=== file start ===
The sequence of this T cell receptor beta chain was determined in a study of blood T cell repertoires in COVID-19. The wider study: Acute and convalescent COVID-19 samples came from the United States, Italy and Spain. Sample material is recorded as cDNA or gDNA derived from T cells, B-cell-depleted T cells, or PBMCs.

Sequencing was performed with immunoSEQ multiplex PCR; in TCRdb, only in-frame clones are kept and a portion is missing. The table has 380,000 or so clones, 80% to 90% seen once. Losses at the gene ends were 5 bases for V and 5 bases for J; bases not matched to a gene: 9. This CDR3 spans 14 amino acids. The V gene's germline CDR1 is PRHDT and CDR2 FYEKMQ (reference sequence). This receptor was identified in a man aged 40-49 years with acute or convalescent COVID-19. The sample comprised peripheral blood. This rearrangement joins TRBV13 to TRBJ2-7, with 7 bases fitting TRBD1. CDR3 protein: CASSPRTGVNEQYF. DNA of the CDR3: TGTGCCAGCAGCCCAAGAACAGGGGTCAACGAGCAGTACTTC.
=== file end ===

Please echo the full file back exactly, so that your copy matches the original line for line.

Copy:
The sequence of this T cell receptor beta chain was determined in a study of blood T cell repertoires in COVID-19. The wider study: Acute and convalescent COVID-19 samples came from the United States, Italy and Spain. Sample material is recorded as cDNA or gDNA derived from T cells, B-cell-depleted T cells, or PBMCs.

Sequencing was performed with immunoSEQ multiplex PCR; in TCRdb, only in-frame clones are kept and a portion is missing. The table has 380,000 or so clones, 80% to 90% seen once. Losses at the gene ends were 5 bases for V and 5 bases for J; bases not matched to a gene: 9. This CDR3 spans 14 amino acids. The V gene's germline CDR1 is PRHDT and CDR2 FYEKMQ (reference sequence). This receptor was identified in a man aged 40-49 years with acute or convalescent COVID-19. The sample comprised peripheral blood. This rearrangement joins TRBV13 to TRBJ2-7, with 7 bases fitting TRBD1. CDR3 protein: CASSPRTGVNEQYF. DNA of the CDR3: TGTGCCAGCAGCCCAAGAACAGGGGTCAACGAGCAGTACTTC.